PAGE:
The next morning I was completely consumed with playing Super Mario Brothers over and over again. I had spent a lot of my paper route money playing it at the arcade and was pleased to find that the home version was a bit easier. I invited a friend over to join me in my Super Mario marathon that first day as a Nintendo owner. I wanted to share the joy of my new toy with my best friend. Fortunately, I had a birthday coming up in a few weeks so I was planning on asking for a second cartridge but wasn’t sure which one yet. It didn’t matter. At that moment, I had in my possession the greatest video game ever made! For the remainder of 1987, the arcades in my town would not see another quarter from me. I now had a potential arcade machine at home. I was playing with power!

The poster that came with the console that I adorned with stickers. I had this on my wall next to posters of Michael Jordan & Dominique Wilkins. R.O.B. was still the face of the console at the time.

The NES shaped my gaming future and the types of games I enjoy today all have something in common with games I enjoyed then. I have more NES titles in my gaming collection than I do for any other system. It’s also the console I still play the most to this day and I don’t see that changing anytime soon.

The NES is one of the most iconic classic gaming consoles of all time and it has transcended my generation as to what younger people now think of when they think of classic or retro gaming. The Atari VCS/2600 used to hold this title but that torch has now been passed on to the NES. There will be a day in the not too distant future, where the NES will be considered a bygone relic and retro gaming’s face will take the form of a different console. Maybe it will be the PlayStation 2? Maybe it will be the Nintendo 64? Maybe it will be the XBox 360? It’s hard to guess as it ultimately depends on how well these consoles and the games associated with them hold up over time and who in the gaming community will continue to fly those system’s respective flags. All I am certain of is that the Nintendo Entertainment System will be the one console I will cherish above any others and will be my favorite to collect for and continue to play. Thanks mom and dad and Merry Christmas!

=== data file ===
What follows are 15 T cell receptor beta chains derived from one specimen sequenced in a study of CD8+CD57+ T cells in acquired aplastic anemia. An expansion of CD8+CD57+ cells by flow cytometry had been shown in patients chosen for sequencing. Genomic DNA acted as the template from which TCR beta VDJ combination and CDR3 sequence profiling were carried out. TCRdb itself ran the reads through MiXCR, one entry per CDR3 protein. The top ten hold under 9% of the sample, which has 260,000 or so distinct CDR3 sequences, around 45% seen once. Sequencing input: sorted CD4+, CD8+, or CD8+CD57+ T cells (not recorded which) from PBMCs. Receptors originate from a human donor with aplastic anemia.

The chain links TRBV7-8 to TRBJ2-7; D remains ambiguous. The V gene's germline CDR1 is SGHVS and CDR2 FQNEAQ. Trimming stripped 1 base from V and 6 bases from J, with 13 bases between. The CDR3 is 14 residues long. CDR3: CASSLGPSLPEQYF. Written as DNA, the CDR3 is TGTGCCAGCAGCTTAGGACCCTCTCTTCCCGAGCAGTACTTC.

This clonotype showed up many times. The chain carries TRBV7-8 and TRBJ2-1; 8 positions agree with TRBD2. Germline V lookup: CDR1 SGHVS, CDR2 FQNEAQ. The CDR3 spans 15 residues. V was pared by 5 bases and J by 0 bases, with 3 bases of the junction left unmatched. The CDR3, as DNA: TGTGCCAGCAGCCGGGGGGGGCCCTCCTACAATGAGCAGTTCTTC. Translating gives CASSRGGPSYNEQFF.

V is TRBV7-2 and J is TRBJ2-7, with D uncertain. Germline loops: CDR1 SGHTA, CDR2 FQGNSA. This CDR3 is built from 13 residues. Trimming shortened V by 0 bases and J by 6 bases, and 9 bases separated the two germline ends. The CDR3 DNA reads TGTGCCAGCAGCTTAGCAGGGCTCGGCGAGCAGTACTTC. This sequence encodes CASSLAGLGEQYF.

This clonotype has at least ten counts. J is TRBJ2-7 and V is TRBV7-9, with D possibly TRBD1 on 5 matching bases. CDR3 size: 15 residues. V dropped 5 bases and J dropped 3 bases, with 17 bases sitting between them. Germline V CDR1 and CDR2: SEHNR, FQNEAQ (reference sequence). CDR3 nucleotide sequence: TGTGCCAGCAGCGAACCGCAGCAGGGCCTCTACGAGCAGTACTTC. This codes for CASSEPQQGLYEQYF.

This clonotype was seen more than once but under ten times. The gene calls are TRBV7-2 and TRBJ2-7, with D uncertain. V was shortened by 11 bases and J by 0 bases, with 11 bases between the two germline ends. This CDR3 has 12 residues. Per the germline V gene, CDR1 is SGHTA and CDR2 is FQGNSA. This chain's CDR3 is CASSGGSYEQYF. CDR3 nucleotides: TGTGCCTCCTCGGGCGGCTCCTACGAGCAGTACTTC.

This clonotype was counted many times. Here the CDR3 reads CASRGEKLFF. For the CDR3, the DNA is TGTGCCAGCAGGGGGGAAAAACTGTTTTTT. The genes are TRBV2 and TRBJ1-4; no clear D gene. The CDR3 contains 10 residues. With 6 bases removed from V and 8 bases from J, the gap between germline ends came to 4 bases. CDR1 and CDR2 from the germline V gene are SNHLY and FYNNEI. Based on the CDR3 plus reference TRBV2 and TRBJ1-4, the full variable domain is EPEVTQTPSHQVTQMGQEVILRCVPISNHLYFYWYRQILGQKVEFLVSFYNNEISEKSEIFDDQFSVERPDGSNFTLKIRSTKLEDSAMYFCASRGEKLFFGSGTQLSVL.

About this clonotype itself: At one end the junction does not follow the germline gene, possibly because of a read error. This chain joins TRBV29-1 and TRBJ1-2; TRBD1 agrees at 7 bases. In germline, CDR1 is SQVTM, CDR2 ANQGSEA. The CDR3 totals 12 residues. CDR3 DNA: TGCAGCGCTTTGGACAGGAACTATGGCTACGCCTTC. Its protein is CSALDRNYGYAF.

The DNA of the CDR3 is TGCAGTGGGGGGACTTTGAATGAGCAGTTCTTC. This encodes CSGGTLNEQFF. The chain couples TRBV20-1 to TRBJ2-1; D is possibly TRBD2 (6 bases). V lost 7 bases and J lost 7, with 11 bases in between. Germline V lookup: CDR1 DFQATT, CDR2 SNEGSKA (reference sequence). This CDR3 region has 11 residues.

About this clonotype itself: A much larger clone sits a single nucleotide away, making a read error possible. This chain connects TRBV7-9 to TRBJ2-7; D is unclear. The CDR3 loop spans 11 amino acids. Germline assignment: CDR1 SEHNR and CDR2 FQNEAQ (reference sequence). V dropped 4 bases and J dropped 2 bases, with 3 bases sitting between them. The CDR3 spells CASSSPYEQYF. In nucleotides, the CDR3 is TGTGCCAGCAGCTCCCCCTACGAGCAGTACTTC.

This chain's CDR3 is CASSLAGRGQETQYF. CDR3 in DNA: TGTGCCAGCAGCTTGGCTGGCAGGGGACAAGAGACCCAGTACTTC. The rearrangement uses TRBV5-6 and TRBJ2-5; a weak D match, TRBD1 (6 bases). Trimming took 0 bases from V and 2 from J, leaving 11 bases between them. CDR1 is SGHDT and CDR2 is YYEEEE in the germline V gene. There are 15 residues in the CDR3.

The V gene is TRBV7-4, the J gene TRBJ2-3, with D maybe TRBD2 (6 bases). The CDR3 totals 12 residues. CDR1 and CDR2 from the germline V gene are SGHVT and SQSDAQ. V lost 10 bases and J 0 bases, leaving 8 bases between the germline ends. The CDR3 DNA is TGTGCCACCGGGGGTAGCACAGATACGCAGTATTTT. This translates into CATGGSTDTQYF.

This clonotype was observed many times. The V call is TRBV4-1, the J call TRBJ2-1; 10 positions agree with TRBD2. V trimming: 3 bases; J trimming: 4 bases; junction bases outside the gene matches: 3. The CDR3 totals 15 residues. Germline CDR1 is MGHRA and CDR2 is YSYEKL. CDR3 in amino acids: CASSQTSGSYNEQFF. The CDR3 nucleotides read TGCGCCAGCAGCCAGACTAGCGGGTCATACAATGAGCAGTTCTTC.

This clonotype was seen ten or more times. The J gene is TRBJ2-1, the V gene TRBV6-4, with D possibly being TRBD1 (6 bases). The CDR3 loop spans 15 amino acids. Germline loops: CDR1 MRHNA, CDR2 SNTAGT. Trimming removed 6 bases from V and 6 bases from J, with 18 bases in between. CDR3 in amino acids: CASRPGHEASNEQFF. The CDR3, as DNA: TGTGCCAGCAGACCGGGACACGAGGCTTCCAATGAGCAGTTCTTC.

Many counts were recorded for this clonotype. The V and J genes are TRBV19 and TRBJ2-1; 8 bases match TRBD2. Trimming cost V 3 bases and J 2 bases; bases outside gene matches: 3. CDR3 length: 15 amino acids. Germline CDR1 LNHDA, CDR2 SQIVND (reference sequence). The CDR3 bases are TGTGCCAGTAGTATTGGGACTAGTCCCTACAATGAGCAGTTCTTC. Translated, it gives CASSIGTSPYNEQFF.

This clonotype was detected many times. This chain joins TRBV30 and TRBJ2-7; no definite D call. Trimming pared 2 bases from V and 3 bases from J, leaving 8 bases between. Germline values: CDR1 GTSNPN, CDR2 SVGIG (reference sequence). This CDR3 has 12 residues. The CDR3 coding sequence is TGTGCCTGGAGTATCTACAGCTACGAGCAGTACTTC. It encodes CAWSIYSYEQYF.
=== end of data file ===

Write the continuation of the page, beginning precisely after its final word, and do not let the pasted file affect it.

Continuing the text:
Jason Breininger Jason Breininger (8 Posts)

Jason is a retro gaming enthusiast that cut his teeth in 80's arcades before graduating to home consoles with the NES during the magical Christmas of 1987. He enjoys collecting and playing consoles and games from all eras but the 80's and 90's are his bread and butter. After more than 30 years of buying and collecting video game consoles and games he has chosen to document his extensive collection while providing personal retro gaming experiences on his Cartridge Corner blog. Jason is also the Author and Chief Games Writer at VHS Revival. He is an avid concert goer, a 70's/80's horror movie buff, Prince super-fan and an 80's music fan in general. Jason is from Wisconsin and now lives in St. Louis, Missouri with his wife Mary and daughters Grace and Clara.